CHARLESTON, W.Va. – Obstructions and other hazards inside the Upper Big Branch mine are slowing a probe of what caused the worst U.S. coal mining disaster in decades, and at least one investigation may not be finished until the end of the year, a special adviser to Gov. Joe Manchin said Wednesday.
"We don't have a very good system to understand what's going on underground," said J. Davitt McAteer, whom Manchin appointed to monitor state and federal investigations into the April 5 explosion that killed 29 at the mine operated by Massey Energy subsidiary Performance Coal.
Investigative teams are dealing with hazards that include pools of standing water, sections of roof that have fallen in areas investigators need to explore and a lack of electricity to power lights and pumps.
"It is very dark. It is very difficult to see," said McAteer, who has made two trips into the mine since the investigation started June 24. "It is debris-strewn."
Despite that, McAteer said there is a decent chance investigators will pinpoint the cause of the explosion, a task he called "terribly important."
McAteer also confirmed the FBI is conducting its own probe of the explosion, but he said that should not interfere with the investigations being done by the federal Mine Safety and Health Administration and the state Office of Miners' Health Safety and Training. The agencies are following rules to preserve evidence because it may be needed in a criminal case, McAteer said.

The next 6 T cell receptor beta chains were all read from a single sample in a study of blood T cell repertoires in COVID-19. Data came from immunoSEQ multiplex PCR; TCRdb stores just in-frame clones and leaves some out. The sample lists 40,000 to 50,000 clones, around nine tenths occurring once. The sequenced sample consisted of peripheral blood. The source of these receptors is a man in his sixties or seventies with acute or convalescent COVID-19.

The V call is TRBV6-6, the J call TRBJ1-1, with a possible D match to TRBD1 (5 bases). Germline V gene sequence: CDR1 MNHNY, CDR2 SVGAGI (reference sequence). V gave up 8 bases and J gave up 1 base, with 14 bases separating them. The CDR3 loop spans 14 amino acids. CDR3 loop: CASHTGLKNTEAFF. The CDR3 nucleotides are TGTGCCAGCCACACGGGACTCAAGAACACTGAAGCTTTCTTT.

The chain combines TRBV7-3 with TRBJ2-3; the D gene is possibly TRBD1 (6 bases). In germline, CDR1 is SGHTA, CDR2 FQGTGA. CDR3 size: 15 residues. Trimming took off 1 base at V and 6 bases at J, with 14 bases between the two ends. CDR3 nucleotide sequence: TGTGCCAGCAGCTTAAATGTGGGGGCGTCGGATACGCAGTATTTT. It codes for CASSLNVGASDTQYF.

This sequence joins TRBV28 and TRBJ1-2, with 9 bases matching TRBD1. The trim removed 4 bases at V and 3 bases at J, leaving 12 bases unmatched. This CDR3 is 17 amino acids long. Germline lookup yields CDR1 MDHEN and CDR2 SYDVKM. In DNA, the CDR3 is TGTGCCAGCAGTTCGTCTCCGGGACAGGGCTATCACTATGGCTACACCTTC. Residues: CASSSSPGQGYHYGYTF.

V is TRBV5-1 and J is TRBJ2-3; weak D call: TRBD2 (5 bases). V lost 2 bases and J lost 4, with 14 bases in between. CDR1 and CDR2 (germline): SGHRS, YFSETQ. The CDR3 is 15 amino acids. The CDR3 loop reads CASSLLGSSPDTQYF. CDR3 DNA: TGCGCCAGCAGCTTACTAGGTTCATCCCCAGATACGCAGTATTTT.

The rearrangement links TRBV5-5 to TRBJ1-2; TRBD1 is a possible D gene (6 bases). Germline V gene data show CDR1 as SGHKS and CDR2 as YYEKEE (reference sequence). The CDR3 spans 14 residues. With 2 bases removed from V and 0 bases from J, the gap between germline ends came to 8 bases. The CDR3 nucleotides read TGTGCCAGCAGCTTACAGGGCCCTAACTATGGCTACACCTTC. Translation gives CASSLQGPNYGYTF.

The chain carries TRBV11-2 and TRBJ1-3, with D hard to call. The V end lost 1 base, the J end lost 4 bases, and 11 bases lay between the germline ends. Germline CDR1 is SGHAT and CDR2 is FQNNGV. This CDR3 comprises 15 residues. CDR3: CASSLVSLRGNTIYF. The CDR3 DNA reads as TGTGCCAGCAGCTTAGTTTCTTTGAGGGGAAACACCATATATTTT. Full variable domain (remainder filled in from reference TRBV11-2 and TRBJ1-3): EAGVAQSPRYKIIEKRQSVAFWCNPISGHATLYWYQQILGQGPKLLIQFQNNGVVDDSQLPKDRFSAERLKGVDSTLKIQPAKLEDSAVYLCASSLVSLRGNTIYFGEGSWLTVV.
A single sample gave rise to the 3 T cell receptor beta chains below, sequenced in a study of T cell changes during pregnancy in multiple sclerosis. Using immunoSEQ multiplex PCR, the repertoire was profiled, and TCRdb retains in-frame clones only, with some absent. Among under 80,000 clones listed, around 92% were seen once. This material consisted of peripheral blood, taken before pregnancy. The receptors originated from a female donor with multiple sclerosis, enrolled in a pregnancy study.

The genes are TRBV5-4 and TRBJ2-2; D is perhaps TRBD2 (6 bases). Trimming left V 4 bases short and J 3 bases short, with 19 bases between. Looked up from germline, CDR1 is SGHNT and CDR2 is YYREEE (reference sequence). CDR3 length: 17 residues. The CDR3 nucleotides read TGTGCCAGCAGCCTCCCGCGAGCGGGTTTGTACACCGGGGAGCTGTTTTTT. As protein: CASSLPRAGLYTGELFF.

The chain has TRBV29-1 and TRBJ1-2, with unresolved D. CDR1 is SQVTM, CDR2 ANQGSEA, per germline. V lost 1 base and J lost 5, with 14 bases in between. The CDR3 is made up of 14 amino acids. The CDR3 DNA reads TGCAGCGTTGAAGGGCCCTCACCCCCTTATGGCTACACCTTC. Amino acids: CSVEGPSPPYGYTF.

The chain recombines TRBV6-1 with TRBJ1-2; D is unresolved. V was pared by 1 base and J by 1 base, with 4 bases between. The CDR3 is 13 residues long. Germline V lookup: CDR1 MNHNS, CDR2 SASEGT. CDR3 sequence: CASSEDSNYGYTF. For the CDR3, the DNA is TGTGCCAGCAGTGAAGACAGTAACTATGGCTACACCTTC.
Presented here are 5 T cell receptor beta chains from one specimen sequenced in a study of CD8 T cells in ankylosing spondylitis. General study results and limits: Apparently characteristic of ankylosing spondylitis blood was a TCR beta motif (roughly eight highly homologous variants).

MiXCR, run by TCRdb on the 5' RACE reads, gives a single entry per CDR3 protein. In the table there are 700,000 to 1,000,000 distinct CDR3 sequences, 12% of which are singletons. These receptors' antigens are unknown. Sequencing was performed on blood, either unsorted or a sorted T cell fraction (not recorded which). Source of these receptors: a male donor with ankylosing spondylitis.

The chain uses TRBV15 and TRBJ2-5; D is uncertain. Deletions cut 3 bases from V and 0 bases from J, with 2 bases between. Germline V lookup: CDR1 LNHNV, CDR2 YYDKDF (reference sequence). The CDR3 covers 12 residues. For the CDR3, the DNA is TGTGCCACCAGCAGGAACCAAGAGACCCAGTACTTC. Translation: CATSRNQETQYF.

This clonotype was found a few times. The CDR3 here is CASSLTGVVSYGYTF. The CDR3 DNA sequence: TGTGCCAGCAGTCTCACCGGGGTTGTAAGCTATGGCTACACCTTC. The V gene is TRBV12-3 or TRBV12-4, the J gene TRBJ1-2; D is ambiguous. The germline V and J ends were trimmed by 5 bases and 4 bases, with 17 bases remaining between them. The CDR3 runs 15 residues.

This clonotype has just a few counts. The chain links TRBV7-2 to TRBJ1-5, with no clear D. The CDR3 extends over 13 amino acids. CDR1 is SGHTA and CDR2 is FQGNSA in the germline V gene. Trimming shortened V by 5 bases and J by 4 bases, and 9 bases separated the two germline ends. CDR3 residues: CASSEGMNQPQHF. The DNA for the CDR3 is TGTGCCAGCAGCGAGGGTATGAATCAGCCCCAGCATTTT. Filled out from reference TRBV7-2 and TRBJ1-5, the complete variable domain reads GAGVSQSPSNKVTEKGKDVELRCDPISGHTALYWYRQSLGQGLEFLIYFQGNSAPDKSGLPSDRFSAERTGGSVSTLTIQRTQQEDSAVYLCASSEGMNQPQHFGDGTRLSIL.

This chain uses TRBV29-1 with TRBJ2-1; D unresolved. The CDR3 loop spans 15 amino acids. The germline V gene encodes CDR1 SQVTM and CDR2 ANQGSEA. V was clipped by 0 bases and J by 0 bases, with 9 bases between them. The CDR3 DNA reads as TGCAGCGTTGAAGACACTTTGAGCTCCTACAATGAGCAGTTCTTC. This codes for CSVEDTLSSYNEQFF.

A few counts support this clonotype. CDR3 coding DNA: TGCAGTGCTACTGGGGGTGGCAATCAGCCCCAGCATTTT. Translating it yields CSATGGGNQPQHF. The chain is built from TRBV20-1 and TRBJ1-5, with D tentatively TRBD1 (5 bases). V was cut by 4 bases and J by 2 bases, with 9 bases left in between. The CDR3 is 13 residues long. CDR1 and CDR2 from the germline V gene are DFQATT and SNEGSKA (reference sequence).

McAteer led MSHA during the Clinton administration. Manchin has tapped him to reprise the role he played in 2006, when he reviewed and recommended changes to state mining laws following the death of 12 miners at the International Coal Group's Sago Mine and two miners at Massey's Aracoma mine.
The miners at Sago died after being trapped underground following an explosion. The two miners at Aracoma died after they became lost during a mine fire. Both incidents occurred within weeks of each other in January 2006.
McAteer said compared to Sago, the explosion at Upper Big Branch was "enormous."
"The size here ... is much bigger," he said. "You're looking at a distance covering two and a half miles."
Which blast was more powerful is less clear to McAteer. MSHA has said for months that it suspects the cause at Upper Big Branch was an explosive combination of methane gas and coal dust.
Investigators began probing the explosion in early April, but only shifted to exploring underground after the mine was deemed safe in late June.
So far, they've interviewed 126 witnesses and have approximately 100 more to go, McAteer said. That may include officials at the Massey subsidiary that operates the mine or the Richmond, Va.-based parent company itself.
"We intend to go up that chain as far as necessary," McAteer said.
Massey general counsel Shane Harvey said the company had no problem with McAteer's investigation. The company has taken issue with the way MSHA is conducting its probe, appealing to the agency to be allowed to collect its own samples and take pictures underground, among other things.
"As I've said before, our complaint is about the way that the federal investigatory officials have prevented us from collecting our own evidence and have allowed evidence to be stepped on and trampled on before it can be photographed and mapped," Harvey said.
Calls to MSHA were not immediately returned. State Office of Miners' Health Safety and Training spokeswoman Leslie Fitzwater said the agency supports McAteer's work. The state's report is not expected to be finished before the end of 2010, Fitzwater said.